“Why in God’s name would you stop questioning a terrorist?,” he said on ABC’s “Good Morning America.”

“Why would you put an artificial time limit on how much time you would spend questioning a terrorist.”

Giuliani was interviewed a day after Obama again acknowledged holes in the government’s system for finding and intercepting people plotting attacks against the United States.

In the Christmas incident, Nigerian Umar Farouk Abdulmutallab, 23, was tackled by a passenger on board a packed U.S. jetliner as flames shot from his clothes. He has been in federal custody, and Giuliani, formerly a high-ranking Justice Department official, assailed the government’s handling of the case.

“If we’ve done 30 hours of questioning, basically in that 30 hours, you get some valid information and you get some lies,” he said. “It takes longer than 30 hours to debrief a terrorist. Why would you stop it? Particularly since the administration has created military courts. ... It seems to me we’re going to be trying the most dangerous terrorists in the wrong place.”

Giuliani called anew for Obama to reverse his decision to close the Guantanamo Bay, Cuba, detention facility, and said that Obama and Attorney General Eric Holder have erred in deciding to put accused Sept. 11 mastermind Khalid Sheik Mohammed on trial in federal court in New York City.

He called that plan “a disaster for New York.”

- Giuliani: Obama ‘turned the corner’ on terrorism, Daily Herald, January 8, 2010.

3. Airbus pronounced the recession over from its point of view on Thursday, as it wrapped up the Farnborough Airshow with a total of USD$13 billion in firm orders.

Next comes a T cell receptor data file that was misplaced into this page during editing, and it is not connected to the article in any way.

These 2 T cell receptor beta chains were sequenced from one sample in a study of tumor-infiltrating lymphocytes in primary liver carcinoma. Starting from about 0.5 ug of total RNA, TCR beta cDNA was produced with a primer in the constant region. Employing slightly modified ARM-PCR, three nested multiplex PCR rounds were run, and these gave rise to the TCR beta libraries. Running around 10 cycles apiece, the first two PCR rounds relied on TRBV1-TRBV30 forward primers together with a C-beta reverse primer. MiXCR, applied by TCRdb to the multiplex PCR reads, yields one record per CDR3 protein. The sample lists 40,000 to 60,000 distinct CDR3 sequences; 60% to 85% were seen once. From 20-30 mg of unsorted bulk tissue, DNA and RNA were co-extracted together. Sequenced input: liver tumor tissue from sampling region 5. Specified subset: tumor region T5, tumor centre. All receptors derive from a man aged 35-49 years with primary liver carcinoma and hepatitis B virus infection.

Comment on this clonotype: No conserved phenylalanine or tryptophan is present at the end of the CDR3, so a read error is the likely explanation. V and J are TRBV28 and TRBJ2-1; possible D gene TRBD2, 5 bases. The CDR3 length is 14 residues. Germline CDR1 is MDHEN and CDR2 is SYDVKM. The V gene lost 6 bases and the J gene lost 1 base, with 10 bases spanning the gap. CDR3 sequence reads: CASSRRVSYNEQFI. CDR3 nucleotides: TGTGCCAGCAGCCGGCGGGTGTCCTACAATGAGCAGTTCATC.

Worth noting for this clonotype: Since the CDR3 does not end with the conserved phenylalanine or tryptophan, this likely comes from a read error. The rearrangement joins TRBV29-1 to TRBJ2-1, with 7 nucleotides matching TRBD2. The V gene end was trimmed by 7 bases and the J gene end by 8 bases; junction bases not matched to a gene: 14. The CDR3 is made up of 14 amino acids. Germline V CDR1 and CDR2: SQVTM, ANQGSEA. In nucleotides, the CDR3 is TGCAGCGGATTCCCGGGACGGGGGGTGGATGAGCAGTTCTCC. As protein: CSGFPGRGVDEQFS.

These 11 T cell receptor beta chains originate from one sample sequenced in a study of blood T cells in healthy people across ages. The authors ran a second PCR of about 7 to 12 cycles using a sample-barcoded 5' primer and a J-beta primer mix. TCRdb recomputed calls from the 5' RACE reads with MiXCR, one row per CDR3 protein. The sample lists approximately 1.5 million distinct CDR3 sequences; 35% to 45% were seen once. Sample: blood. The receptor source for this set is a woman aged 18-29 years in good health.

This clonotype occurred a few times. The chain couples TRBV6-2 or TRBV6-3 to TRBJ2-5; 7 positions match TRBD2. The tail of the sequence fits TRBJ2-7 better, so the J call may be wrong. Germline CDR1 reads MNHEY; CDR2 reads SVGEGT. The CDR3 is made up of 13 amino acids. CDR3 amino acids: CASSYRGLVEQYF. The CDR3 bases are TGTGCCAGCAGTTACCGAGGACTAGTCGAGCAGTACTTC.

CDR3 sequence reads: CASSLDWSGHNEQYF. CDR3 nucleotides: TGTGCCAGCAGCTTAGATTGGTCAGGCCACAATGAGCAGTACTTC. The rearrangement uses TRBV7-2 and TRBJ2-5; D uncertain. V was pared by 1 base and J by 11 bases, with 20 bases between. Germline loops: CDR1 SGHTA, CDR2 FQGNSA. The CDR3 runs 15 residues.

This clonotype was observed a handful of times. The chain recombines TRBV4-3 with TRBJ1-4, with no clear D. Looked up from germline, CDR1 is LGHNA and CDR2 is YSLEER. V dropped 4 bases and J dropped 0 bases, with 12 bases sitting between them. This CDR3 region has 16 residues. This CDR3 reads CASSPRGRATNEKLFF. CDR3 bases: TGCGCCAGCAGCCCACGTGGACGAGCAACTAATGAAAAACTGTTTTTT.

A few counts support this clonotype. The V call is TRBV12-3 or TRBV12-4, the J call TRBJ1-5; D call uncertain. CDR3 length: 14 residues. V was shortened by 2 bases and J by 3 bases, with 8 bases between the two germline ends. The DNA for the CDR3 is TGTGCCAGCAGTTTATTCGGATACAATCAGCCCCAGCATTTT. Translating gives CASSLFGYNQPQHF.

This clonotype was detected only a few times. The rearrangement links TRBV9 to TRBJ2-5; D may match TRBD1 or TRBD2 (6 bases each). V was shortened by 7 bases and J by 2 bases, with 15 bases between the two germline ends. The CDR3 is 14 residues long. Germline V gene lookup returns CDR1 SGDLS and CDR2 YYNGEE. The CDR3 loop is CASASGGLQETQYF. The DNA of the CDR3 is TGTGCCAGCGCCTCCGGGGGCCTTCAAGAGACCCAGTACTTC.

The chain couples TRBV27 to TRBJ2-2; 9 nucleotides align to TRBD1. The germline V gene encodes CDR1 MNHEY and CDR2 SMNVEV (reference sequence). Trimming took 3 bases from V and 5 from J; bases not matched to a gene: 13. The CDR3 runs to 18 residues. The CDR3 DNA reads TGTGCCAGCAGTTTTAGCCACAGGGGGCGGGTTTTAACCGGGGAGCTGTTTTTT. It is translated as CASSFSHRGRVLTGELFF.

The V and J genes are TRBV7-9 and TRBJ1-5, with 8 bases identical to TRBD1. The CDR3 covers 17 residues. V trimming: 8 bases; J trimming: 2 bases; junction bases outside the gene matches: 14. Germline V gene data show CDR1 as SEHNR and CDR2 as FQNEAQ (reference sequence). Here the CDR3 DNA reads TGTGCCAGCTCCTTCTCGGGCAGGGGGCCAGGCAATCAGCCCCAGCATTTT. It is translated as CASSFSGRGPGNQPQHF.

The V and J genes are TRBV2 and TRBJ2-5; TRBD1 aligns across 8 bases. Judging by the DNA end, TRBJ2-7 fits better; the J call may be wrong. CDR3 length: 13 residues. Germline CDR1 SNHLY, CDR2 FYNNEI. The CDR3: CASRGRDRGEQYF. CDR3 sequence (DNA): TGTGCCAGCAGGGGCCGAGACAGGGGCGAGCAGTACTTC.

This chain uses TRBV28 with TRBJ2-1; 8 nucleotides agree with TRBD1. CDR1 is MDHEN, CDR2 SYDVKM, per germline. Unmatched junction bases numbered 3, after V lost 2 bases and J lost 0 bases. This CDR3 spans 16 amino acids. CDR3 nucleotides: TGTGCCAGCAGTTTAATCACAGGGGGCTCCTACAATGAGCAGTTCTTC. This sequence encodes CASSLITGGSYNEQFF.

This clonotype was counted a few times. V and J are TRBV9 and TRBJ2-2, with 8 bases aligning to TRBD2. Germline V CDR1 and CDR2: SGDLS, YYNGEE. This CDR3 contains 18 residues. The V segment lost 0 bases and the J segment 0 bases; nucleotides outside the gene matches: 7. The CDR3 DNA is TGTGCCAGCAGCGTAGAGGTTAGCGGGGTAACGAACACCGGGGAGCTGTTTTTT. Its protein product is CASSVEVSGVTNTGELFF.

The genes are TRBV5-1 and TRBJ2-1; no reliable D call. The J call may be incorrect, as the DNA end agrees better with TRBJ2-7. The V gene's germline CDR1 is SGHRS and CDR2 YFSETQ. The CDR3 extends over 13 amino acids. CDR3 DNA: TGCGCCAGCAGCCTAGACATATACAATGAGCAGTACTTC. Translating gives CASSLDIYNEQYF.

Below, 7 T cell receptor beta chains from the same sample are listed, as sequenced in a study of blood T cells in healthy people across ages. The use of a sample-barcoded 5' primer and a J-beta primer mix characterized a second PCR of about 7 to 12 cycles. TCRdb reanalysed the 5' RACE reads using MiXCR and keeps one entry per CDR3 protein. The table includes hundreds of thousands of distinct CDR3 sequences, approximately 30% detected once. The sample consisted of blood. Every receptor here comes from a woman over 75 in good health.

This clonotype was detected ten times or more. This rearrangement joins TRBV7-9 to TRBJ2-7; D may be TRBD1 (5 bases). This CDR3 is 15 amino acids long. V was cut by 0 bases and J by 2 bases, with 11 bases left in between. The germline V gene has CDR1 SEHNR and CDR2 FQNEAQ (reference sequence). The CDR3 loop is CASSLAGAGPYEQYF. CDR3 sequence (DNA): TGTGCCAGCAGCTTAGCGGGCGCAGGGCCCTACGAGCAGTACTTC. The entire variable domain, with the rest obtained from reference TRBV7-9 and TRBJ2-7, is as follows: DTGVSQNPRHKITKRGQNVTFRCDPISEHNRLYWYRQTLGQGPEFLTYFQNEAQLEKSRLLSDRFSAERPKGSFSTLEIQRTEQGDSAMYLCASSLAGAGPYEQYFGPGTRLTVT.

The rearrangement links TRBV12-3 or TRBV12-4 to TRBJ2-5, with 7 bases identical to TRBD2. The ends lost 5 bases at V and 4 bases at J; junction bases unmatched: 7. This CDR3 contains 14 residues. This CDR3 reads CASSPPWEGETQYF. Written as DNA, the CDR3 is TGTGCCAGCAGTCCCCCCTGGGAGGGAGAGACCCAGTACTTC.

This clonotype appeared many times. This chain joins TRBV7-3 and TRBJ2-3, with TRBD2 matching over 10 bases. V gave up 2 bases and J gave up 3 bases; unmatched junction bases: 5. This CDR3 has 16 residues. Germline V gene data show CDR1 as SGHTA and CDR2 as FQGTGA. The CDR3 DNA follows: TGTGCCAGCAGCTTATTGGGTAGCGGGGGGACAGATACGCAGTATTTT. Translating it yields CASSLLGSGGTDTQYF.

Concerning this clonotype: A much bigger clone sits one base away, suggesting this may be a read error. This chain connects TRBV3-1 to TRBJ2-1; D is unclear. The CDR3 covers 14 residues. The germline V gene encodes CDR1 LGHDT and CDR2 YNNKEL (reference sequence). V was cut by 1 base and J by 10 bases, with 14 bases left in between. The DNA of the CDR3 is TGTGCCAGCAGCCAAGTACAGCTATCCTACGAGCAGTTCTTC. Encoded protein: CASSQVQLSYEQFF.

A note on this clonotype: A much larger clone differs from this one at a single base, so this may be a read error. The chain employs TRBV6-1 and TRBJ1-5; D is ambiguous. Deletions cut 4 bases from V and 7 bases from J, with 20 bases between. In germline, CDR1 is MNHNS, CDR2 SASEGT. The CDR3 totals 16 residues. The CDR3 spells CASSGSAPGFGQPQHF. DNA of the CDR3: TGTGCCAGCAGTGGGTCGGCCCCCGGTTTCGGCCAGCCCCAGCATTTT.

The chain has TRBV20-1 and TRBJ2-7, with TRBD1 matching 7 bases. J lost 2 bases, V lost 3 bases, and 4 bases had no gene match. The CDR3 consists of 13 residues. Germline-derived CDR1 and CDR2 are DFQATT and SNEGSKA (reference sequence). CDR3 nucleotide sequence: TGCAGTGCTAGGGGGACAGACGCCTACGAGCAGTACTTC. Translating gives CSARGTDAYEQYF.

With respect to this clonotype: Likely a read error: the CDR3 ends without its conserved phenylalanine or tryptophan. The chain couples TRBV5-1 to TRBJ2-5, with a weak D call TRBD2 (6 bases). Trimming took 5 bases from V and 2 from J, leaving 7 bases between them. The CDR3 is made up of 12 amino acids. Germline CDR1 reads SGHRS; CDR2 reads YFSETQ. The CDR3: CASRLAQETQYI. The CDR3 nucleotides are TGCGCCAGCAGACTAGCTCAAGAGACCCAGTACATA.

The European planemaker confirmed it would exceed its order target for 2010 and said it was considering a fresh increase in production to meet an upswing in demand.

“Ladies and gentlemen, the recession is definitely over,” sales chief John Leahy told a news conference after a string of deals mainly with leasing companies betting on an upturn.

“Liquidity is back in the market, traffic is back in the market and GDP growth is back,” Leahy said. “It looks as though we have turned the corner and that is why we are seeing strong growth.

He said airline figures showed that premium traffic was rebounding after a slump during the financial crisis.

“It went down when investment bankers and lawyers got fired, but they got hired back and planes are flying full again.”

Chief executive Tom Enders said Airbus would sell “north of 400” planes in 2010 compared with a previous target up to 300.

- Airbus Says Economy Has 'Turned The Corner', News.AirWise.com, July 22, 2010.



About the author:

Zhang Xin is Trainer at chinadaily.com.cn. He has been with China Daily since 1988, when he graduated from Beijing Foreign Studies University. Write him at: zhangxin@chinadaily.com.cn, or raise a question for potential use in a future column.


Core values?

Under the radar?

Hard wired?

Equal to the challenge

(作者张欣 中国日报网英语点津 编辑陈丹妮)